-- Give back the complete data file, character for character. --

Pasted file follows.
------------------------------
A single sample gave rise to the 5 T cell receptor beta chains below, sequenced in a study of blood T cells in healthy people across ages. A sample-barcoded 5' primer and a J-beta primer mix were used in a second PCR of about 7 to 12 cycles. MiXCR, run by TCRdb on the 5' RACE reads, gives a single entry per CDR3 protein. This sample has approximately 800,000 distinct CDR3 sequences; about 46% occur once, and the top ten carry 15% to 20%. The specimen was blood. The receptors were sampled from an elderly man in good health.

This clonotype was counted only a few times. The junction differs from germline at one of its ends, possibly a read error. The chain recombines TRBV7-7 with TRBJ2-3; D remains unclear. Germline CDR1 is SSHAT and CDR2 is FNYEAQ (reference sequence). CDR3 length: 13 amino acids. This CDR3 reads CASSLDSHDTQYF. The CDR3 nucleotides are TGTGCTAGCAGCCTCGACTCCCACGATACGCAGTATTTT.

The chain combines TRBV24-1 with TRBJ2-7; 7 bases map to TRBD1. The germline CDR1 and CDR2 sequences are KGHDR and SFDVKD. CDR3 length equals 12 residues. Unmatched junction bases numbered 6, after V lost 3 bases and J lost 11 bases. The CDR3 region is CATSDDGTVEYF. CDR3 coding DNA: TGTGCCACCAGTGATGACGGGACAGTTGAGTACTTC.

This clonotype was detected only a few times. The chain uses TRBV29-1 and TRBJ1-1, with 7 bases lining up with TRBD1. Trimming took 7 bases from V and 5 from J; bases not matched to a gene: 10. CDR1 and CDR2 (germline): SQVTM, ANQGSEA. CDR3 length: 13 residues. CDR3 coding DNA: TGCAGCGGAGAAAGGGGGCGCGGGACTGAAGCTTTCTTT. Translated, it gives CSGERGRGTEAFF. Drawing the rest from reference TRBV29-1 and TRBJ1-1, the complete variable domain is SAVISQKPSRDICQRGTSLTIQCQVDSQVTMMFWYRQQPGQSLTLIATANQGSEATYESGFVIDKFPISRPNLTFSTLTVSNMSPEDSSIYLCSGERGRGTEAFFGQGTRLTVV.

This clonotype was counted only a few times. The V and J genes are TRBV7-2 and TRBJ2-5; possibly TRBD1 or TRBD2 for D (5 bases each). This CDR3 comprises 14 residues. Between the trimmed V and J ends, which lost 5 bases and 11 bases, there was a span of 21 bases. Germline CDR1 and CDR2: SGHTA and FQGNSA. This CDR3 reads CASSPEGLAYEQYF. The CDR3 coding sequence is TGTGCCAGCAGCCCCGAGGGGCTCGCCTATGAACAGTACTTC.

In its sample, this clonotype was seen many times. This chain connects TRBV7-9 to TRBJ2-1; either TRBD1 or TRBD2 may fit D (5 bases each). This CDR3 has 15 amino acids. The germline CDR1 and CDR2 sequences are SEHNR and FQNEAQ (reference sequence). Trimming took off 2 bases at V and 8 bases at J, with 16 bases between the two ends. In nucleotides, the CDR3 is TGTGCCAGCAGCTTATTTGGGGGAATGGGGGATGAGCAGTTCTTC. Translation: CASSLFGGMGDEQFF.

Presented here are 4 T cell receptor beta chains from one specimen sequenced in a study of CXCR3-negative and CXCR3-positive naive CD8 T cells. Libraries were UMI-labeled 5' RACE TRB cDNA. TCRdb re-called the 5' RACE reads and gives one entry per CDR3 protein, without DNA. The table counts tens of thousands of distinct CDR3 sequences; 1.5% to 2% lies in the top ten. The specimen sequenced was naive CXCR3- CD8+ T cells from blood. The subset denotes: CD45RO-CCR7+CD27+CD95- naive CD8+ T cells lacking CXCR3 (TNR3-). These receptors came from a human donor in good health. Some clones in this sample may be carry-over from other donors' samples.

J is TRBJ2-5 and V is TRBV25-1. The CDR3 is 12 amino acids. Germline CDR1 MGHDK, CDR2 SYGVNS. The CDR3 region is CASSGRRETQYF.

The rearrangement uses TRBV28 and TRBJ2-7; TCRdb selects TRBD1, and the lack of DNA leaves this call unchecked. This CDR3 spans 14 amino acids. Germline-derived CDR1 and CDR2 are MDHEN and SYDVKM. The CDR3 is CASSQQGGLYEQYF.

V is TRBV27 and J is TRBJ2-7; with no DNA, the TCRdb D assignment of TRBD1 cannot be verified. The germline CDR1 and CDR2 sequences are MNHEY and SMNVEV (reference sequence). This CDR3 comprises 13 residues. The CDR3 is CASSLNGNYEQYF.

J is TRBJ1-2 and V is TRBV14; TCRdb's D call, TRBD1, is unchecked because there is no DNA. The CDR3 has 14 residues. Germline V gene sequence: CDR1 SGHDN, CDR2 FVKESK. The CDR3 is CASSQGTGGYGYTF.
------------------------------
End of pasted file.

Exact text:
A single sample gave rise to the 5 T cell receptor beta chains below, sequenced in a study of blood T cells in healthy people across ages. A sample-barcoded 5' primer and a J-beta primer mix were used in a second PCR of about 7 to 12 cycles. MiXCR, run by TCRdb on the 5' RACE reads, gives a single entry per CDR3 protein. This sample has approximately 800,000 distinct CDR3 sequences; about 46% occur once, and the top ten carry 15% to 20%. The specimen was blood. The receptors were sampled from an elderly man in good health.

This clonotype was counted only a few times. The junction differs from germline at one of its ends, possibly a read error. The chain recombines TRBV7-7 with TRBJ2-3; D remains unclear. Germline CDR1 is SSHAT and CDR2 is FNYEAQ (reference sequence). CDR3 length: 13 amino acids. This CDR3 reads CASSLDSHDTQYF. The CDR3 nucleotides are TGTGCTAGCAGCCTCGACTCCCACGATACGCAGTATTTT.

The chain combines TRBV24-1 with TRBJ2-7; 7 bases map to TRBD1. The germline CDR1 and CDR2 sequences are KGHDR and SFDVKD. CDR3 length equals 12 residues. Unmatched junction bases numbered 6, after V lost 3 bases and J lost 11 bases. The CDR3 region is CATSDDGTVEYF. CDR3 coding DNA: TGTGCCACCAGTGATGACGGGACAGTTGAGTACTTC.

This clonotype was detected only a few times. The chain uses TRBV29-1 and TRBJ1-1, with 7 bases lining up with TRBD1. Trimming took 7 bases from V and 5 from J; bases not matched to a gene: 10. CDR1 and CDR2 (germline): SQVTM, ANQGSEA. CDR3 length: 13 residues. CDR3 coding DNA: TGCAGCGGAGAAAGGGGGCGCGGGACTGAAGCTTTCTTT. Translated, it gives CSGERGRGTEAFF. Drawing the rest from reference TRBV29-1 and TRBJ1-1, the complete variable domain is SAVISQKPSRDICQRGTSLTIQCQVDSQVTMMFWYRQQPGQSLTLIATANQGSEATYESGFVIDKFPISRPNLTFSTLTVSNMSPEDSSIYLCSGERGRGTEAFFGQGTRLTVV.

This clonotype was counted only a few times. The V and J genes are TRBV7-2 and TRBJ2-5; possibly TRBD1 or TRBD2 for D (5 bases each). This CDR3 comprises 14 residues. Between the trimmed V and J ends, which lost 5 bases and 11 bases, there was a span of 21 bases. Germline CDR1 and CDR2: SGHTA and FQGNSA. This CDR3 reads CASSPEGLAYEQYF. The CDR3 coding sequence is TGTGCCAGCAGCCCCGAGGGGCTCGCCTATGAACAGTACTTC.

In its sample, this clonotype was seen many times. This chain connects TRBV7-9 to TRBJ2-1; either TRBD1 or TRBD2 may fit D (5 bases each). This CDR3 has 15 amino acids. The germline CDR1 and CDR2 sequences are SEHNR and FQNEAQ (reference sequence). Trimming took off 2 bases at V and 8 bases at J, with 16 bases between the two ends. In nucleotides, the CDR3 is TGTGCCAGCAGCTTATTTGGGGGAATGGGGGATGAGCAGTTCTTC. Translation: CASSLFGGMGDEQFF.

Presented here are 4 T cell receptor beta chains from one specimen sequenced in a study of CXCR3-negative and CXCR3-positive naive CD8 T cells. Libraries were UMI-labeled 5' RACE TRB cDNA. TCRdb re-called the 5' RACE reads and gives one entry per CDR3 protein, without DNA. The table counts tens of thousands of distinct CDR3 sequences; 1.5% to 2% lies in the top ten. The specimen sequenced was naive CXCR3- CD8+ T cells from blood. The subset denotes: CD45RO-CCR7+CD27+CD95- naive CD8+ T cells lacking CXCR3 (TNR3-). These receptors came from a human donor in good health. Some clones in this sample may be carry-over from other donors' samples.

J is TRBJ2-5 and V is TRBV25-1. The CDR3 is 12 amino acids. Germline CDR1 MGHDK, CDR2 SYGVNS. The CDR3 region is CASSGRRETQYF.

The rearrangement uses TRBV28 and TRBJ2-7; TCRdb selects TRBD1, and the lack of DNA leaves this call unchecked. This CDR3 spans 14 amino acids. Germline-derived CDR1 and CDR2 are MDHEN and SYDVKM. The CDR3 is CASSQQGGLYEQYF.

V is TRBV27 and J is TRBJ2-7; with no DNA, the TCRdb D assignment of TRBD1 cannot be verified. The germline CDR1 and CDR2 sequences are MNHEY and SMNVEV (reference sequence). This CDR3 comprises 13 residues. The CDR3 is CASSLNGNYEQYF.

J is TRBJ1-2 and V is TRBV14; TCRdb's D call, TRBD1, is unchecked because there is no DNA. The CDR3 has 14 residues. Germline V gene sequence: CDR1 SGHDN, CDR2 FVKESK. The CDR3 is CASSQGTGGYGYTF.